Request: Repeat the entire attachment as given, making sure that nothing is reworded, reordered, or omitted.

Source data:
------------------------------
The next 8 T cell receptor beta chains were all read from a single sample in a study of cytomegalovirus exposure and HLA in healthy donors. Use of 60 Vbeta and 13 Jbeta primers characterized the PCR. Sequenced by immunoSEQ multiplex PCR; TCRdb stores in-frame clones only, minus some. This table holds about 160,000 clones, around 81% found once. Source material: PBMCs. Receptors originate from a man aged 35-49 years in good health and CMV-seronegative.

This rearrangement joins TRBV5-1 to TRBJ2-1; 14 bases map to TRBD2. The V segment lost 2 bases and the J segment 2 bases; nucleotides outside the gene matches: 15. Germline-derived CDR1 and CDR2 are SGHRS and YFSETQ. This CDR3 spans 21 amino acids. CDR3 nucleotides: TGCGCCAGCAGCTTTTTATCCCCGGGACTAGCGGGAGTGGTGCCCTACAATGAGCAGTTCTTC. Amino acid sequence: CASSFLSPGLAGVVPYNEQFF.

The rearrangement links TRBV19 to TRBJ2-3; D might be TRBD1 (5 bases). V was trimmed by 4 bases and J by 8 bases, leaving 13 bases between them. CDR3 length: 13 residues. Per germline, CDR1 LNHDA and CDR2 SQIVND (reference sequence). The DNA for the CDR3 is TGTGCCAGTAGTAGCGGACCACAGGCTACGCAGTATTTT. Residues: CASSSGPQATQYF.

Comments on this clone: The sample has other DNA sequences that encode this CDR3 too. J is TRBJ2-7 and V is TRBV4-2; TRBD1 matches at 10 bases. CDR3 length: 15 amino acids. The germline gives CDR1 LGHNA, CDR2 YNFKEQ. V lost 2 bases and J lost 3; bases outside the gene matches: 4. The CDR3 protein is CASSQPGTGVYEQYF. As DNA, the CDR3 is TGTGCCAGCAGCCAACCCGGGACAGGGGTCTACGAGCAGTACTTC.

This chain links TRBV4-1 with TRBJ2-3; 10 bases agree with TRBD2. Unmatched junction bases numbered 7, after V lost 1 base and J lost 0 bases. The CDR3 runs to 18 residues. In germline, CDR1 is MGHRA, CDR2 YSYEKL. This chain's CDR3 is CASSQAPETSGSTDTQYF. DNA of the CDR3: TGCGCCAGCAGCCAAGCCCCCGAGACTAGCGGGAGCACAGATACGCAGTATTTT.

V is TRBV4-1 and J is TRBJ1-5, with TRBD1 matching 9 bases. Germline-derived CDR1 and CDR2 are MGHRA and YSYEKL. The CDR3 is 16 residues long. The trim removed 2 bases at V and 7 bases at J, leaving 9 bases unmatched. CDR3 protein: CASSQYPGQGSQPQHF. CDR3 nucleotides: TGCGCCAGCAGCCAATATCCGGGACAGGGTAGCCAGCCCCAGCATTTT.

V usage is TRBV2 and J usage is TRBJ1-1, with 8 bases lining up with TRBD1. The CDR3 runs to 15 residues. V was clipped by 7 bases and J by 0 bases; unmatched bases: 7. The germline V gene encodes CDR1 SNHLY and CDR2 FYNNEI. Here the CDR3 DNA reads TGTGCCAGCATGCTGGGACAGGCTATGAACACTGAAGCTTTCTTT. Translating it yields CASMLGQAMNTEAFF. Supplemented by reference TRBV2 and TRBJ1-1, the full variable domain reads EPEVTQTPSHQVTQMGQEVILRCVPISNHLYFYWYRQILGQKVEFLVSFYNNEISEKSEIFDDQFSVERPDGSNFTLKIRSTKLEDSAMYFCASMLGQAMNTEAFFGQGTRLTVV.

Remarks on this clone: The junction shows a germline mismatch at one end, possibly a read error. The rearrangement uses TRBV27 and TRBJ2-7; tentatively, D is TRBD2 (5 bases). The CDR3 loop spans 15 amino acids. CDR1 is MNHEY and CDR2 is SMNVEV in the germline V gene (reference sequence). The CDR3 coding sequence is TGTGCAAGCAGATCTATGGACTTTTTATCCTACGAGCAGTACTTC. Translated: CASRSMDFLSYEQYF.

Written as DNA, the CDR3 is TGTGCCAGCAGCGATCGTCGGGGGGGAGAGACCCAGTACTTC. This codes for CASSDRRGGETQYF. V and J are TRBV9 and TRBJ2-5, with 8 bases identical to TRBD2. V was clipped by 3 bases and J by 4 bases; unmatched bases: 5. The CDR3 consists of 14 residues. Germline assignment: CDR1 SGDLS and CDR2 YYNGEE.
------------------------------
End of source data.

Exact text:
The next 8 T cell receptor beta chains were all read from a single sample in a study of cytomegalovirus exposure and HLA in healthy donors. Use of 60 Vbeta and 13 Jbeta primers characterized the PCR. Sequenced by immunoSEQ multiplex PCR; TCRdb stores in-frame clones only, minus some. This table holds about 160,000 clones, around 81% found once. Source material: PBMCs. Receptors originate from a man aged 35-49 years in good health and CMV-seronegative.

This rearrangement joins TRBV5-1 to TRBJ2-1; 14 bases map to TRBD2. The V segment lost 2 bases and the J segment 2 bases; nucleotides outside the gene matches: 15. Germline-derived CDR1 and CDR2 are SGHRS and YFSETQ. This CDR3 spans 21 amino acids. CDR3 nucleotides: TGCGCCAGCAGCTTTTTATCCCCGGGACTAGCGGGAGTGGTGCCCTACAATGAGCAGTTCTTC. Amino acid sequence: CASSFLSPGLAGVVPYNEQFF.

The rearrangement links TRBV19 to TRBJ2-3; D might be TRBD1 (5 bases). V was trimmed by 4 bases and J by 8 bases, leaving 13 bases between them. CDR3 length: 13 residues. Per germline, CDR1 LNHDA and CDR2 SQIVND (reference sequence). The DNA for the CDR3 is TGTGCCAGTAGTAGCGGACCACAGGCTACGCAGTATTTT. Residues: CASSSGPQATQYF.

Comments on this clone: The sample has other DNA sequences that encode this CDR3 too. J is TRBJ2-7 and V is TRBV4-2; TRBD1 matches at 10 bases. CDR3 length: 15 amino acids. The germline gives CDR1 LGHNA, CDR2 YNFKEQ. V lost 2 bases and J lost 3; bases outside the gene matches: 4. The CDR3 protein is CASSQPGTGVYEQYF. As DNA, the CDR3 is TGTGCCAGCAGCCAACCCGGGACAGGGGTCTACGAGCAGTACTTC.

This chain links TRBV4-1 with TRBJ2-3; 10 bases agree with TRBD2. Unmatched junction bases numbered 7, after V lost 1 base and J lost 0 bases. The CDR3 runs to 18 residues. In germline, CDR1 is MGHRA, CDR2 YSYEKL. This chain's CDR3 is CASSQAPETSGSTDTQYF. DNA of the CDR3: TGCGCCAGCAGCCAAGCCCCCGAGACTAGCGGGAGCACAGATACGCAGTATTTT.

V is TRBV4-1 and J is TRBJ1-5, with TRBD1 matching 9 bases. Germline-derived CDR1 and CDR2 are MGHRA and YSYEKL. The CDR3 is 16 residues long. The trim removed 2 bases at V and 7 bases at J, leaving 9 bases unmatched. CDR3 protein: CASSQYPGQGSQPQHF. CDR3 nucleotides: TGCGCCAGCAGCCAATATCCGGGACAGGGTAGCCAGCCCCAGCATTTT.

V usage is TRBV2 and J usage is TRBJ1-1, with 8 bases lining up with TRBD1. The CDR3 runs to 15 residues. V was clipped by 7 bases and J by 0 bases; unmatched bases: 7. The germline V gene encodes CDR1 SNHLY and CDR2 FYNNEI. Here the CDR3 DNA reads TGTGCCAGCATGCTGGGACAGGCTATGAACACTGAAGCTTTCTTT. Translating it yields CASMLGQAMNTEAFF. Supplemented by reference TRBV2 and TRBJ1-1, the full variable domain reads EPEVTQTPSHQVTQMGQEVILRCVPISNHLYFYWYRQILGQKVEFLVSFYNNEISEKSEIFDDQFSVERPDGSNFTLKIRSTKLEDSAMYFCASMLGQAMNTEAFFGQGTRLTVV.

Remarks on this clone: The junction shows a germline mismatch at one end, possibly a read error. The rearrangement uses TRBV27 and TRBJ2-7; tentatively, D is TRBD2 (5 bases). The CDR3 loop spans 15 amino acids. CDR1 is MNHEY and CDR2 is SMNVEV in the germline V gene (reference sequence). The CDR3 coding sequence is TGTGCAAGCAGATCTATGGACTTTTTATCCTACGAGCAGTACTTC. Translated: CASRSMDFLSYEQYF.

Written as DNA, the CDR3 is TGTGCCAGCAGCGATCGTCGGGGGGGAGAGACCCAGTACTTC. This codes for CASSDRRGGETQYF. V and J are TRBV9 and TRBJ2-5, with 8 bases identical to TRBD2. V was clipped by 3 bases and J by 4 bases; unmatched bases: 5. The CDR3 consists of 14 residues. Germline assignment: CDR1 SGDLS and CDR2 YYNGEE.